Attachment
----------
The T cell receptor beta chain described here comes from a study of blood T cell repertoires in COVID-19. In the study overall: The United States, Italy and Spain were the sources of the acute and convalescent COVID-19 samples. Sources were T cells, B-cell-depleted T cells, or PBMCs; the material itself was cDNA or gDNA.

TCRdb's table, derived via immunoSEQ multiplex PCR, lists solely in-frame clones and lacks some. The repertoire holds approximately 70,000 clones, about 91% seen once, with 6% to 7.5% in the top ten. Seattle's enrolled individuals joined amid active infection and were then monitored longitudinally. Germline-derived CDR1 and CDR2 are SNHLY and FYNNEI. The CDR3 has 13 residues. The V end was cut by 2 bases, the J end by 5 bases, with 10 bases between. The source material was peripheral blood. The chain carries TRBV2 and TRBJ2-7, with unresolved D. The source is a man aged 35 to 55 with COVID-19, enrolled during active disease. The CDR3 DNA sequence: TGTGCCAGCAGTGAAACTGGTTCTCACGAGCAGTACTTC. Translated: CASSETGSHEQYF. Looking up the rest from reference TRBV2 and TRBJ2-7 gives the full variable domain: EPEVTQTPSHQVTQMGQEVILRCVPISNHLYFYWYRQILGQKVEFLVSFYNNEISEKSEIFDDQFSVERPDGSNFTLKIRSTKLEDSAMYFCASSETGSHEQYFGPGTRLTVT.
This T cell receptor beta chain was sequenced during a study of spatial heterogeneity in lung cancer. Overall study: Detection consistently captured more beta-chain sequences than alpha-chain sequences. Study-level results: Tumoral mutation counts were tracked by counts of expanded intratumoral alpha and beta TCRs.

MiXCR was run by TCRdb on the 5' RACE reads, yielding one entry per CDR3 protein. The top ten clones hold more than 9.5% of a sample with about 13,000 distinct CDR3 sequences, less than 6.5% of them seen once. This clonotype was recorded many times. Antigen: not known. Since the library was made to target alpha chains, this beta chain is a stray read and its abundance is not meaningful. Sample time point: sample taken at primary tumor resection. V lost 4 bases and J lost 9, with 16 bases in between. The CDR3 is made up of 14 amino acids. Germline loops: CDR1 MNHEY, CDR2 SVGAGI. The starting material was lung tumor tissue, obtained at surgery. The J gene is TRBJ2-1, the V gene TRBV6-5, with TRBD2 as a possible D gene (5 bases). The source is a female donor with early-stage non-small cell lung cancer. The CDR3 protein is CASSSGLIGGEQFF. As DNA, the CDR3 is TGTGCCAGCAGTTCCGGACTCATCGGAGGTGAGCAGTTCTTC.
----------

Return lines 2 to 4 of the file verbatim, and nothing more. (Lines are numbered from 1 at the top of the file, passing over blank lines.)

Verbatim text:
TCRdb's table, derived via immunoSEQ multiplex PCR, lists solely in-frame clones and lacks some. The repertoire holds approximately 70,000 clones, about 91% seen once, with 6% to 7.5% in the top ten. Seattle's enrolled individuals joined amid active infection and were then monitored longitudinally. Germline-derived CDR1 and CDR2 are SNHLY and FYNNEI. The CDR3 has 13 residues. The V end was cut by 2 bases, the J end by 5 bases, with 10 bases between. The source material was peripheral blood. The chain carries TRBV2 and TRBJ2-7, with unresolved D. The source is a man aged 35 to 55 with COVID-19, enrolled during active disease. The CDR3 DNA sequence: TGTGCCAGCAGTGAAACTGGTTCTCACGAGCAGTACTTC. Translated: CASSETGSHEQYF. Looking up the rest from reference TRBV2 and TRBJ2-7 gives the full variable domain: EPEVTQTPSHQVTQMGQEVILRCVPISNHLYFYWYRQILGQKVEFLVSFYNNEISEKSEIFDDQFSVERPDGSNFTLKIRSTKLEDSAMYFCASSETGSHEQYFGPGTRLTVT.
This T cell receptor beta chain was sequenced during a study of spatial heterogeneity in lung cancer. Overall study: Detection consistently captured more beta-chain sequences than alpha-chain sequences. Study-level results: Tumoral mutation counts were tracked by counts of expanded intratumoral alpha and beta TCRs.

MiXCR was run by TCRdb on the 5' RACE reads, yielding one entry per CDR3 protein. The top ten clones hold more than 9.5% of a sample with about 13,000 distinct CDR3 sequences, less than 6.5% of them seen once. This clonotype was recorded many times. Antigen: not known. Since the library was made to target alpha chains, this beta chain is a stray read and its abundance is not meaningful. Sample time point: sample taken at primary tumor resection. V lost 4 bases and J lost 9, with 16 bases in between. The CDR3 is made up of 14 amino acids. Germline loops: CDR1 MNHEY, CDR2 SVGAGI. The starting material was lung tumor tissue, obtained at surgery. The J gene is TRBJ2-1, the V gene TRBV6-5, with TRBD2 as a possible D gene (5 bases). The source is a female donor with early-stage non-small cell lung cancer. The CDR3 protein is CASSSGLIGGEQFF. As DNA, the CDR3 is TGTGCCAGCAGTTCCGGACTCATCGGAGGTGAGCAGTTCTTC.